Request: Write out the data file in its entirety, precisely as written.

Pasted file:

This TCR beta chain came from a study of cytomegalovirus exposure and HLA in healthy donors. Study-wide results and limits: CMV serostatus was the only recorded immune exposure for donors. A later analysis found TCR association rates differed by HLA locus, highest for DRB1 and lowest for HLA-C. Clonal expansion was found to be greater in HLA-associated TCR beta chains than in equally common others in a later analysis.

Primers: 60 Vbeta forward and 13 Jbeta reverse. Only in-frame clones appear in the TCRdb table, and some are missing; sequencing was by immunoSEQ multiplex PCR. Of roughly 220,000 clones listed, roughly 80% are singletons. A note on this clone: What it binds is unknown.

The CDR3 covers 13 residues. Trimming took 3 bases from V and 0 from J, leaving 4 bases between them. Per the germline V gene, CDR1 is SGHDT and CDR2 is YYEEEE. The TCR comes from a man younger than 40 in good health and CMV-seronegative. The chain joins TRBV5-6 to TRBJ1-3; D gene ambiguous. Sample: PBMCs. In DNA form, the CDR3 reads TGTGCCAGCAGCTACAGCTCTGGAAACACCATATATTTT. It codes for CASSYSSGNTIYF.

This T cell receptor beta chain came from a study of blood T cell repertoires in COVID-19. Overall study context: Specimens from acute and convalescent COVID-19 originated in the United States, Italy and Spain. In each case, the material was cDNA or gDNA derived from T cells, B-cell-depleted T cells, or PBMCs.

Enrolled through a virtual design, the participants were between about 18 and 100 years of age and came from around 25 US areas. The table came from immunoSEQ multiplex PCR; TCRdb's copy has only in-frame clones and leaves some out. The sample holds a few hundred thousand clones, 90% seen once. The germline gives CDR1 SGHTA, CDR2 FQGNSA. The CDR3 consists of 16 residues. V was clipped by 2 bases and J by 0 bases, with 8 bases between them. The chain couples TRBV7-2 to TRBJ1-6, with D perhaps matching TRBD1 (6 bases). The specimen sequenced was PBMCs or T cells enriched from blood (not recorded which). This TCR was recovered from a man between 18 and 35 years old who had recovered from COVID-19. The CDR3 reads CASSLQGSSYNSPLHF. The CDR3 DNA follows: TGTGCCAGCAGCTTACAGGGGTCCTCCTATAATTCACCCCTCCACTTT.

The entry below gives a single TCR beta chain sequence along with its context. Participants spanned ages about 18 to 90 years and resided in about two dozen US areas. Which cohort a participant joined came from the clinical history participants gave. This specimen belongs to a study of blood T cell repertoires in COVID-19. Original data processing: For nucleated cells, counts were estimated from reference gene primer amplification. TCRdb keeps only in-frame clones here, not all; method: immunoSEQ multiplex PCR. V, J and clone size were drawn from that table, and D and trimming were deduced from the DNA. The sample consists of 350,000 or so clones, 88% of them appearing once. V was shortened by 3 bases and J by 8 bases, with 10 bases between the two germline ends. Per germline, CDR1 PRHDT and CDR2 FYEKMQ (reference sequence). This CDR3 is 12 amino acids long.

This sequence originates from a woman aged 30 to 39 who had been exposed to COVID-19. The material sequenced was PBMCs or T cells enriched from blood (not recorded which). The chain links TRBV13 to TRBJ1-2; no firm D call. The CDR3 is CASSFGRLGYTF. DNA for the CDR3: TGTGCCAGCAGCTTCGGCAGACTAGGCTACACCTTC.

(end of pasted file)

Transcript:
This TCR beta chain came from a study of cytomegalovirus exposure and HLA in healthy donors. Study-wide results and limits: CMV serostatus was the only recorded immune exposure for donors. A later analysis found TCR association rates differed by HLA locus, highest for DRB1 and lowest for HLA-C. Clonal expansion was found to be greater in HLA-associated TCR beta chains than in equally common others in a later analysis.

Primers: 60 Vbeta forward and 13 Jbeta reverse. Only in-frame clones appear in the TCRdb table, and some are missing; sequencing was by immunoSEQ multiplex PCR. Of roughly 220,000 clones listed, roughly 80% are singletons. A note on this clone: What it binds is unknown.

The CDR3 covers 13 residues. Trimming took 3 bases from V and 0 from J, leaving 4 bases between them. Per the germline V gene, CDR1 is SGHDT and CDR2 is YYEEEE. The TCR comes from a man younger than 40 in good health and CMV-seronegative. The chain joins TRBV5-6 to TRBJ1-3; D gene ambiguous. Sample: PBMCs. In DNA form, the CDR3 reads TGTGCCAGCAGCTACAGCTCTGGAAACACCATATATTTT. It codes for CASSYSSGNTIYF.

This T cell receptor beta chain came from a study of blood T cell repertoires in COVID-19. Overall study context: Specimens from acute and convalescent COVID-19 originated in the United States, Italy and Spain. In each case, the material was cDNA or gDNA derived from T cells, B-cell-depleted T cells, or PBMCs.

Enrolled through a virtual design, the participants were between about 18 and 100 years of age and came from around 25 US areas. The table came from immunoSEQ multiplex PCR; TCRdb's copy has only in-frame clones and leaves some out. The sample holds a few hundred thousand clones, 90% seen once. The germline gives CDR1 SGHTA, CDR2 FQGNSA. The CDR3 consists of 16 residues. V was clipped by 2 bases and J by 0 bases, with 8 bases between them. The chain couples TRBV7-2 to TRBJ1-6, with D perhaps matching TRBD1 (6 bases). The specimen sequenced was PBMCs or T cells enriched from blood (not recorded which). This TCR was recovered from a man between 18 and 35 years old who had recovered from COVID-19. The CDR3 reads CASSLQGSSYNSPLHF. The CDR3 DNA follows: TGTGCCAGCAGCTTACAGGGGTCCTCCTATAATTCACCCCTCCACTTT.

The entry below gives a single TCR beta chain sequence along with its context. Participants spanned ages about 18 to 90 years and resided in about two dozen US areas. Which cohort a participant joined came from the clinical history participants gave. This specimen belongs to a study of blood T cell repertoires in COVID-19. Original data processing: For nucleated cells, counts were estimated from reference gene primer amplification. TCRdb keeps only in-frame clones here, not all; method: immunoSEQ multiplex PCR. V, J and clone size were drawn from that table, and D and trimming were deduced from the DNA. The sample consists of 350,000 or so clones, 88% of them appearing once. V was shortened by 3 bases and J by 8 bases, with 10 bases between the two germline ends. Per germline, CDR1 PRHDT and CDR2 FYEKMQ (reference sequence). This CDR3 is 12 amino acids long.

This sequence originates from a woman aged 30 to 39 who had been exposed to COVID-19. The material sequenced was PBMCs or T cells enriched from blood (not recorded which). The chain links TRBV13 to TRBJ1-2; no firm D call. The CDR3 is CASSFGRLGYTF. DNA for the CDR3: TGTGCCAGCAGCTTCGGCAGACTAGGCTACACCTTC.